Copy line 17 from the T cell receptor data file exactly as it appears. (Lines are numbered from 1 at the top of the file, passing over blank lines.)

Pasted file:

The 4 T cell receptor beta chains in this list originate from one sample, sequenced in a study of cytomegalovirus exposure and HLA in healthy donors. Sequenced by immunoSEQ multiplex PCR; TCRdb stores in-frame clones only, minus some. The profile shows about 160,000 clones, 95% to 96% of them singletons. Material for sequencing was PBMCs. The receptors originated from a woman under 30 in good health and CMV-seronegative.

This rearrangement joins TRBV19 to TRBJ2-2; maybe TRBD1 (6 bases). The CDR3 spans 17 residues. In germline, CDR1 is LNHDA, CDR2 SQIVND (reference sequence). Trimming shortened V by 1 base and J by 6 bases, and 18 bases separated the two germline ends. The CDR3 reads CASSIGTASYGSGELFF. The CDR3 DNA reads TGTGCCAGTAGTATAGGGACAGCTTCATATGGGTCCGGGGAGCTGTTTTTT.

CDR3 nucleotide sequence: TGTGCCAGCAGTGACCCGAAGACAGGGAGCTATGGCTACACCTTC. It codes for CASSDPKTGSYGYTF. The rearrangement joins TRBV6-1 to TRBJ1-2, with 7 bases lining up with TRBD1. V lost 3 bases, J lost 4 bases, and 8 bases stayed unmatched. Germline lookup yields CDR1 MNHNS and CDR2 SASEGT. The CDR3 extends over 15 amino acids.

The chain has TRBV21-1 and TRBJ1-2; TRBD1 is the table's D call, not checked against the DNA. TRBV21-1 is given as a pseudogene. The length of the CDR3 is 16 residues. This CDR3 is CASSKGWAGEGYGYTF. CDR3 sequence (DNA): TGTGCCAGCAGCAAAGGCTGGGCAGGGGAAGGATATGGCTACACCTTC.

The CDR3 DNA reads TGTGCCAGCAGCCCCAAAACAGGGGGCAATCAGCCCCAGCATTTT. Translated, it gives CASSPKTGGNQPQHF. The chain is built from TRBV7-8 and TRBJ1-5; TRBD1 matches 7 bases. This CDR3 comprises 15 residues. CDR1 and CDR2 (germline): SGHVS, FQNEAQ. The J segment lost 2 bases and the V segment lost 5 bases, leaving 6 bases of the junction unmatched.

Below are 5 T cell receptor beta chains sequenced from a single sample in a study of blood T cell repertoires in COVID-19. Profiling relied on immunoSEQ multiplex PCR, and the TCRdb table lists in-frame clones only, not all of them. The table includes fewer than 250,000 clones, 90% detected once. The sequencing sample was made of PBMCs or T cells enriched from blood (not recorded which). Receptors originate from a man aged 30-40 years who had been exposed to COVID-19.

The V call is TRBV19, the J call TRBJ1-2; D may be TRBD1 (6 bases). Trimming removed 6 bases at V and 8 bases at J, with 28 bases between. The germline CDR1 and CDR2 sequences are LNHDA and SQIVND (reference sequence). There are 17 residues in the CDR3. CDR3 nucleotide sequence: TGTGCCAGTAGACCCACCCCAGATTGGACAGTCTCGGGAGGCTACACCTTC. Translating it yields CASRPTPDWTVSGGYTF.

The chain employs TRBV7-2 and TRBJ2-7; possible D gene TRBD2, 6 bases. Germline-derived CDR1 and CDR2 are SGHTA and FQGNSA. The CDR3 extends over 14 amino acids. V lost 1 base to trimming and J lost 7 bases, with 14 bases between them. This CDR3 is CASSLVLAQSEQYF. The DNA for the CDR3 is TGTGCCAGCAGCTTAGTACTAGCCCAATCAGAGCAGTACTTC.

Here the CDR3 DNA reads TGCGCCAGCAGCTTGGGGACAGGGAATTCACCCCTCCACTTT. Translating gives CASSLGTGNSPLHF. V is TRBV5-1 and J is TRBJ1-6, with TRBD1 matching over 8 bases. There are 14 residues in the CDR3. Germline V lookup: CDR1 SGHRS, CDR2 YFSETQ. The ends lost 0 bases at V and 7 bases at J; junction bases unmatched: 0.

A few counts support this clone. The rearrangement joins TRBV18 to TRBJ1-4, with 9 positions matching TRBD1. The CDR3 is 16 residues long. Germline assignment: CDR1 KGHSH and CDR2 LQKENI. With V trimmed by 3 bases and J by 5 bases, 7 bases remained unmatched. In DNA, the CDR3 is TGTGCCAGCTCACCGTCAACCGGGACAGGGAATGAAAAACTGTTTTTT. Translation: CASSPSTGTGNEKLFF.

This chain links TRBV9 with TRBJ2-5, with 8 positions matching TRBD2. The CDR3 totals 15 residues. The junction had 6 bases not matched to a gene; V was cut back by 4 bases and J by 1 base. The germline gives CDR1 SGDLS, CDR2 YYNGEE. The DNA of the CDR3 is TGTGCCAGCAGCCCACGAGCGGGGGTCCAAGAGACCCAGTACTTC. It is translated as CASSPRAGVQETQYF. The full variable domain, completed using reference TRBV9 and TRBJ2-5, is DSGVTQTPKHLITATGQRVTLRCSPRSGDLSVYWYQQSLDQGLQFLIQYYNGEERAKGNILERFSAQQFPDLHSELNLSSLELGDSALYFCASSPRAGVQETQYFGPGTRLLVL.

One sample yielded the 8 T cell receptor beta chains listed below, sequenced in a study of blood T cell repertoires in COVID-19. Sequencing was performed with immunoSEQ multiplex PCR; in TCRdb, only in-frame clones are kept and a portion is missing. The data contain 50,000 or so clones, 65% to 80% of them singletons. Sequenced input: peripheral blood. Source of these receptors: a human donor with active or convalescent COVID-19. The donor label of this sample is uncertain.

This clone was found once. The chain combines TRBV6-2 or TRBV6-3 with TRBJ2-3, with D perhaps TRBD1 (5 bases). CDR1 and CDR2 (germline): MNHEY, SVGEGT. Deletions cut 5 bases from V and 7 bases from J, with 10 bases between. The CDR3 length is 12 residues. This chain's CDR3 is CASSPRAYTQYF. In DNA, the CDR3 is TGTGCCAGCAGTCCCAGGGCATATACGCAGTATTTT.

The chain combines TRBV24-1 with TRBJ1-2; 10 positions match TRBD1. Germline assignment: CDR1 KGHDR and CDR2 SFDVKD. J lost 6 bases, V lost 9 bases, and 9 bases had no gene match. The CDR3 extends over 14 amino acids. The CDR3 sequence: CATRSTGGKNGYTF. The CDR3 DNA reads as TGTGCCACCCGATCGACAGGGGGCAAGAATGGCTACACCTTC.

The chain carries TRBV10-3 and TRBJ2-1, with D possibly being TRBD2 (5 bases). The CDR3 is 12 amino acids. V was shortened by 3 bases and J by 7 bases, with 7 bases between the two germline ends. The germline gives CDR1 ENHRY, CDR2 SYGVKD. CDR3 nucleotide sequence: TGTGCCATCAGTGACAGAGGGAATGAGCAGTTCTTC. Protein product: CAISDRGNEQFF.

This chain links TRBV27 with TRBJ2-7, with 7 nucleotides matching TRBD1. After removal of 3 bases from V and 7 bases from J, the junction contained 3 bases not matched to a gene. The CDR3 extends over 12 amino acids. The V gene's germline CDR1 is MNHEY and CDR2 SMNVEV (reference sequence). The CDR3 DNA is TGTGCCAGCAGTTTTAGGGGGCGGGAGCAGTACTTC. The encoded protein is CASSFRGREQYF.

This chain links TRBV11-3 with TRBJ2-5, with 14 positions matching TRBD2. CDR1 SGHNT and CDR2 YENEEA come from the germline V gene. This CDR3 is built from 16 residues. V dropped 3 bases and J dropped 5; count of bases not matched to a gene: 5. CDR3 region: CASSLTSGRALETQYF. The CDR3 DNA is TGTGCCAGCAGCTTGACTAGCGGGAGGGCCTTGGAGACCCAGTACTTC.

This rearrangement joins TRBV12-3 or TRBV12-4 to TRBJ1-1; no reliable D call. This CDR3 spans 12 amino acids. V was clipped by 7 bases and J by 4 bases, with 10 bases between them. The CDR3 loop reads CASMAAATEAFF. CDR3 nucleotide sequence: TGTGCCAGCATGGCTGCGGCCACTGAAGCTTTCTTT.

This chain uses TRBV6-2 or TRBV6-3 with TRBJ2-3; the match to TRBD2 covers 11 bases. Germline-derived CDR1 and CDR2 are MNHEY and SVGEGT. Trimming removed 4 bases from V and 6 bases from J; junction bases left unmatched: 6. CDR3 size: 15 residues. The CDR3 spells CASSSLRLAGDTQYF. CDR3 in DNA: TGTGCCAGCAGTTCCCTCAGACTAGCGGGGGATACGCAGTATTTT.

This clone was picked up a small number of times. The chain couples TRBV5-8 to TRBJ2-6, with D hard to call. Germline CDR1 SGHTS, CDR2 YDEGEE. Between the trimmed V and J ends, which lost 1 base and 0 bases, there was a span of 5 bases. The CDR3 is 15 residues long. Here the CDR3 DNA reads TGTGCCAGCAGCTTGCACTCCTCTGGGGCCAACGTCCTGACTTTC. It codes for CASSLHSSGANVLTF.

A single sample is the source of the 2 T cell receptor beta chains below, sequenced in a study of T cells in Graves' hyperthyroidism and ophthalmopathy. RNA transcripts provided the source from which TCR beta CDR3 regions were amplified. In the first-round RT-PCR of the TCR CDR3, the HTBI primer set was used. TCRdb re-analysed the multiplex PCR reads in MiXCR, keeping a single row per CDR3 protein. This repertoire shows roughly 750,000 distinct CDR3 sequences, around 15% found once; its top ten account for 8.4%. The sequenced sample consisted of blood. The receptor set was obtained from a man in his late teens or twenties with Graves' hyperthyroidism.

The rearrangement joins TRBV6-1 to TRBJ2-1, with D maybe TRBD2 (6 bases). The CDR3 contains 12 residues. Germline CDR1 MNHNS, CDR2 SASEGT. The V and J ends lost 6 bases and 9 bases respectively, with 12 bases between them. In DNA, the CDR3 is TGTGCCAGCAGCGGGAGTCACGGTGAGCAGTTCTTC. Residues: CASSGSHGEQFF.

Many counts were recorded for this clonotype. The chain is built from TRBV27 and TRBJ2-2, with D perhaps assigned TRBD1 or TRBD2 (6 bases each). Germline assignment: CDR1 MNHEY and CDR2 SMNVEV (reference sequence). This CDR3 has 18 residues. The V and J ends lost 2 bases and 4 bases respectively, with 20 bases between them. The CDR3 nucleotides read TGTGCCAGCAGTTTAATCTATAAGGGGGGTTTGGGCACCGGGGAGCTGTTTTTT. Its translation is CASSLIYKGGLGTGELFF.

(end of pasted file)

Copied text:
This chain links TRBV11-3 with TRBJ2-5, with 14 positions matching TRBD2. CDR1 SGHNT and CDR2 YENEEA come from the germline V gene. This CDR3 is built from 16 residues. V dropped 3 bases and J dropped 5; count of bases not matched to a gene: 5. CDR3 region: CASSLTSGRALETQYF. The CDR3 DNA is TGTGCCAGCAGCTTGACTAGCGGGAGGGCCTTGGAGACCCAGTACTTC.